I am sure that someone more knowledgable than myself will be along to confirm, but minor details of the journey and where you were caught being wrong would not affect the outcome of things. Presumably Northern are going the bye-law route on prosecution so the only relevant matter is that you could not produce a valid ticket when asked to do so. Strict liability and all that.
     
    Last edited: 11 Aug 2015
  7. Nextgenratpack

    Nextgenratpack Member

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    Hi Ian,

    There was no real reason why I didn't buy the ticket at Leeds other than I had already started my journey, I was the other side of the barriers and I had a valid ticket at that stage of that journey. It didn't even occur to me that it would then matter at what stage I paid the difference as long as I paid it before I left the station at my destination, as that's how it has worked for me historically.

    What's really confusing for me is that I'm going to trial for a journey of Shipley to Bingley based on the witness statement of the revenue officer and nothing more, but I have hard evidence and counter witness statements stating my whereabouts (which isn't Shipley) and also myself who knows that's not the information I provided.

    What I don't understand is why when I have the evidence that the journey didn't start in Shipley am I still being taken to trial for that very offence. Can that be right?
    --- old post above --- --- new post below ---
    Ian,

    I forgot to reply to this part of your message. Completely agree with you on this point, but Burley Park has no facilities to buy tickets (office or machine) hence why I had a monthly pass at the time (this may have changed now, but I checked the National rail website and nothing has been updated to say otherwise).

    If it really doesn't matter about the witness statement being wrong and that's all they're going with, then that doesn't seem fair at all because then they can just put anything in there.

    On this, if I just plead guilty and avoid all the hassle of trial, (even though it would be pretty damn good to question the revenue officer over his statement) will the offence be a recordable i.e. show up as a criminal record?

    That's the thing that annoys me the most about the situation, the fact that they can give you a criminal record on the word of a revenue officer.

    Its this point alone that is making me want to go to trial, because money you can replace, but its a lot harder when it comes to reputation.
     
  8. DaleCooper

    DaleCooper Established Member

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    I suspect you're being charged with not being able to produce a valid ticket (which you do not dispute) in which case I doubt the details are going to make any difference. It would be helpful if you could tell us exactly what offence you are charged with.
     
  9. najaB

    najaB Veteran Member

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    That is correct. To the OP: if you don't dispute that you were unable to produce a valid ticket on request, then it doesn't really matter where the journey was from/to. The TOC can easily correct those details on the day if you let the case get back into a court.
     
  10. ainsworth74

    ainsworth74 Forum Staff Staff Member Global Moderator

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    Actually it might not be quite as open and shut as 'was not able to show a valid ticket on demand'. To commit that offence there has to have been the opportunity to purchase the appropriate ticket for the journey being undertaken. Burley Park does not have a booking office and, I believe, it's TVM is not able to sell tickets with an origin from a different station. So there was no opportunity to buy at Burley Park.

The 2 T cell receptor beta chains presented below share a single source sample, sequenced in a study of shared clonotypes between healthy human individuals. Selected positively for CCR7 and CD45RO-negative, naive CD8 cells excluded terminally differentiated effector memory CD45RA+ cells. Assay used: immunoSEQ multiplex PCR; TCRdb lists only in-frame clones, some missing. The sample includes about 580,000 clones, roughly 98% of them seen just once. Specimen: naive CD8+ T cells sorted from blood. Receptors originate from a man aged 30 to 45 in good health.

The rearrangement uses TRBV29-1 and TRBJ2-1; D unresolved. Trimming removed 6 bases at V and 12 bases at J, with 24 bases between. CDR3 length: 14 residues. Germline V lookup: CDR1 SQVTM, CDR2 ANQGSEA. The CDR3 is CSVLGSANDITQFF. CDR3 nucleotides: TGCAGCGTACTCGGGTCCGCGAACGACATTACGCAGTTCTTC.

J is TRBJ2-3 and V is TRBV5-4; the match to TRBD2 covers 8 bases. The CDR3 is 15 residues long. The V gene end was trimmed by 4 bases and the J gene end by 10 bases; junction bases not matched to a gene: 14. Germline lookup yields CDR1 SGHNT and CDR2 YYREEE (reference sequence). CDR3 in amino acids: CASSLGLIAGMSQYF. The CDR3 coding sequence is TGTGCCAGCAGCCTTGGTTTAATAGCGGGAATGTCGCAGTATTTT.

What is relevant is whether or not there was opportunity at Leeds and, as far as I'm aware, this is a very murky area. There is an argument that a passenger should not have to miss a train in order to purchase a ticket (so at a big/busy station like Leeds if you only had 10 minutes it might be reasonable to not buy there but if you had 40 then it obviously would be). The other argument is that the passenger should delay themselves, if necessary, when changing trains where there is an opportunity to buy.

    Which argument is correct has never, as far as I'm aware, been resolved and TOCs seem to take differing viewpoints as to which is correct.

    It is interesting that Northern seem to be persisting with the belief that the OP boarded at Shipley (which is on a competently different line to Burley Park and both end at Leeds) as that does have a ticket office which could have sold the OP the necessary ticket. So if they had actually travelled from there then they would most certainly be liable for prosecution.
     
  11. najaB

    najaB Veteran Member

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    I'm firmly in the 'you don't have to delay your journey' camp so their case depends on if the OP had enough time at Leeds to buy a ticket (or had an opportunity to buy it on the train to Leeds). That is a more important detail than the stations travelled to/from.
     
  12. crehld

    crehld Established Member Associate Staff Senior Fares Advisor

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    Indeed.

    For the record there is an excess fares booth in Leeds. Given the OP started at Burley park they probably would have arrived onto one of the platforms close to this (basically 1-5). However, this is not always open, and when it is one can be expected to queue for 15 mins plus (a result of Northern's failure to provide adequate ticket issuing facilities in West Yorks).